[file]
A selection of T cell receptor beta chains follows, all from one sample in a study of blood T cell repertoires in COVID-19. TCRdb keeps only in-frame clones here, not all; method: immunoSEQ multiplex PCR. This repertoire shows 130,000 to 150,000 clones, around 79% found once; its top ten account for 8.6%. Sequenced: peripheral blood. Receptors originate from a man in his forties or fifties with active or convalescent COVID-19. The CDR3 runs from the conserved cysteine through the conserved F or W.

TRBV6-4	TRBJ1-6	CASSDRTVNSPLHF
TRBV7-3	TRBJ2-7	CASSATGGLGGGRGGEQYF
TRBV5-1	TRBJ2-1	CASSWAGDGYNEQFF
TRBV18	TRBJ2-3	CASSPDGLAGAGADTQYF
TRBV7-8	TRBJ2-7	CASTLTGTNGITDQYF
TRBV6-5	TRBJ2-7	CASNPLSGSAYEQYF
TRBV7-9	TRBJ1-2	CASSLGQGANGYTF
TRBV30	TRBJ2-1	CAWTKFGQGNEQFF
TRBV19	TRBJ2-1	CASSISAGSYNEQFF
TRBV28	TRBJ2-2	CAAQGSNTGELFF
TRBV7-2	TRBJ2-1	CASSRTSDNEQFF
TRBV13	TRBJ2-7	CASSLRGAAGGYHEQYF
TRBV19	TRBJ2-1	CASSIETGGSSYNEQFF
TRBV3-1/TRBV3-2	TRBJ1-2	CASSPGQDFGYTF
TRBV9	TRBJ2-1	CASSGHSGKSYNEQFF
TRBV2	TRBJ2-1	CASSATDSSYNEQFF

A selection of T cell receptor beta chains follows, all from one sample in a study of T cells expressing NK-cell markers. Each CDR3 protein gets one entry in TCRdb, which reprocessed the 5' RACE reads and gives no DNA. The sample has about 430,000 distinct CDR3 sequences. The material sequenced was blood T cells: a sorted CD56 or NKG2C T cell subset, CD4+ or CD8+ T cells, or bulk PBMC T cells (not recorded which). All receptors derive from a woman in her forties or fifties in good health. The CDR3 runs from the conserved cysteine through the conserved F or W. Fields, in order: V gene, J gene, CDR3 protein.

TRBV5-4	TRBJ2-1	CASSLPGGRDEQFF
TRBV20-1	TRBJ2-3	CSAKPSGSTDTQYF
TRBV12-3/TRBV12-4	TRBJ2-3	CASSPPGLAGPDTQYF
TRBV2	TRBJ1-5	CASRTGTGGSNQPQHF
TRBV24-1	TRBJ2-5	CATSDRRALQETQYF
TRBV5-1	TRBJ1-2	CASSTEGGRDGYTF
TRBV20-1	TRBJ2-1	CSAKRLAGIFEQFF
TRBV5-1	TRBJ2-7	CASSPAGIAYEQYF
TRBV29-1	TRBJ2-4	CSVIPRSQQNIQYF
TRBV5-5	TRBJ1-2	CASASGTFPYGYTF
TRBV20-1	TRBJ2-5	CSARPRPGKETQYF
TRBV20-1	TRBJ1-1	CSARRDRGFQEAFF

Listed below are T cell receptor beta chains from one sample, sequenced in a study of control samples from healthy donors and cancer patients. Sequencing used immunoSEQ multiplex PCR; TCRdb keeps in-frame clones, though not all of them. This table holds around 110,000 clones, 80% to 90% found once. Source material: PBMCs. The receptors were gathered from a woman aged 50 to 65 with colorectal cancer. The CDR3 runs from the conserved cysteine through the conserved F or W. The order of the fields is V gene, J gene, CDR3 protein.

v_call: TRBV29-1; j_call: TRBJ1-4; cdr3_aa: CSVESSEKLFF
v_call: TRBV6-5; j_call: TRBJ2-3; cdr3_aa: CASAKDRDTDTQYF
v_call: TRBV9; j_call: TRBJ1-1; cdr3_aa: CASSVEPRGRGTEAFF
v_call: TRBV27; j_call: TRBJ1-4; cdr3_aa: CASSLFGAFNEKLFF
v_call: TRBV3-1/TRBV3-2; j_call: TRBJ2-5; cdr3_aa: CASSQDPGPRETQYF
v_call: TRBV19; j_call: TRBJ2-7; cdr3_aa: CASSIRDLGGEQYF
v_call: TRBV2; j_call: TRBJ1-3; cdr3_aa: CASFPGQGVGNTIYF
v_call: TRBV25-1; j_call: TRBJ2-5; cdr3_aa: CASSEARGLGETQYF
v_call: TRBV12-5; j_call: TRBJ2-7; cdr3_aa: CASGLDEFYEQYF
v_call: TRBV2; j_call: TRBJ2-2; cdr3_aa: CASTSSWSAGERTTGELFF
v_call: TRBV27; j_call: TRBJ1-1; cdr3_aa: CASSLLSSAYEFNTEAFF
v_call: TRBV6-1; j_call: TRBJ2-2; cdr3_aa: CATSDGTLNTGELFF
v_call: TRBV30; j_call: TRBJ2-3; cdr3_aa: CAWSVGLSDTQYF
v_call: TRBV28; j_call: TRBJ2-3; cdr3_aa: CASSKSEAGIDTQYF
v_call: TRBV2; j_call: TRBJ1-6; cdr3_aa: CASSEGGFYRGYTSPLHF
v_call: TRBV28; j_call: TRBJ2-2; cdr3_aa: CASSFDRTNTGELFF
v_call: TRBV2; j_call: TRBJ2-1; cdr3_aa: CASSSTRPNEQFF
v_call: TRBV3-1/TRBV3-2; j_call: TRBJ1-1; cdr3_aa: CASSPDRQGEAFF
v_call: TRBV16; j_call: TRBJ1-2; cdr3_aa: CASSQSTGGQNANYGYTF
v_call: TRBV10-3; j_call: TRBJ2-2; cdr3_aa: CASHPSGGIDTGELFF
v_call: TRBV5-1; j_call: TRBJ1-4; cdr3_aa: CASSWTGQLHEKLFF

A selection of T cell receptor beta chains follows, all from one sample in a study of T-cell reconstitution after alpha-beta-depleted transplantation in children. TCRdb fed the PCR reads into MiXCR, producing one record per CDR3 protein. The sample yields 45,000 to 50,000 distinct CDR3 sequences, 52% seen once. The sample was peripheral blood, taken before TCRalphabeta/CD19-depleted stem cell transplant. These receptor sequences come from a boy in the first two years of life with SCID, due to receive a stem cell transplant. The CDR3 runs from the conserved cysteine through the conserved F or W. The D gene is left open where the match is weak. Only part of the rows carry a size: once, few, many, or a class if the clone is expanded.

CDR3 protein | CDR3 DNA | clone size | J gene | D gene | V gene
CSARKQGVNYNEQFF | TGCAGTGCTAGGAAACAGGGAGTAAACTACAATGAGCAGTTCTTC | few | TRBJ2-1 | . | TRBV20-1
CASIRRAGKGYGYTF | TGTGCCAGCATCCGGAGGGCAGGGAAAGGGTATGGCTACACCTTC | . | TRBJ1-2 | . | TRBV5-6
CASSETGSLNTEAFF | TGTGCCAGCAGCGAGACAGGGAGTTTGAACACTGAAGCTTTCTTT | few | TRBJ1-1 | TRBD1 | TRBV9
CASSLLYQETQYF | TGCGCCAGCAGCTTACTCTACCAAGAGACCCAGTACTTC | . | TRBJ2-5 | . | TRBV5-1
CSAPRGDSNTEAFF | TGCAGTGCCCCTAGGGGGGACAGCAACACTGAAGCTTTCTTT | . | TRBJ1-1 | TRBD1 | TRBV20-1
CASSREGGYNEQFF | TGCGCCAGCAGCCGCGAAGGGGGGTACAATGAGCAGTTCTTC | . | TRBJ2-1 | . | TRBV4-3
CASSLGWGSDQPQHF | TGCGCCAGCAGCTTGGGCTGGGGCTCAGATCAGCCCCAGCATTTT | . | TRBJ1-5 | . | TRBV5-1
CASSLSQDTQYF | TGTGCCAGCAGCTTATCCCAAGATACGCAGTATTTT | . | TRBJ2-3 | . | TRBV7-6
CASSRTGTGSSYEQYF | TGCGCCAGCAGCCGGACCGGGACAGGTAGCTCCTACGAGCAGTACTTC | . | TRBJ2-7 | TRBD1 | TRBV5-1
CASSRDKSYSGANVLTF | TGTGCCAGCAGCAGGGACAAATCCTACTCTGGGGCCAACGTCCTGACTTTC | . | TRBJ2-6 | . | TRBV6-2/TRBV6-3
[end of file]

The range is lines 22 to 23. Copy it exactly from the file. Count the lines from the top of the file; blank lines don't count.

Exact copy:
TRBV2	TRBJ1-5	CASRTGTGGSNQPQHF
TRBV24-1	TRBJ2-5	CATSDRRALQETQYF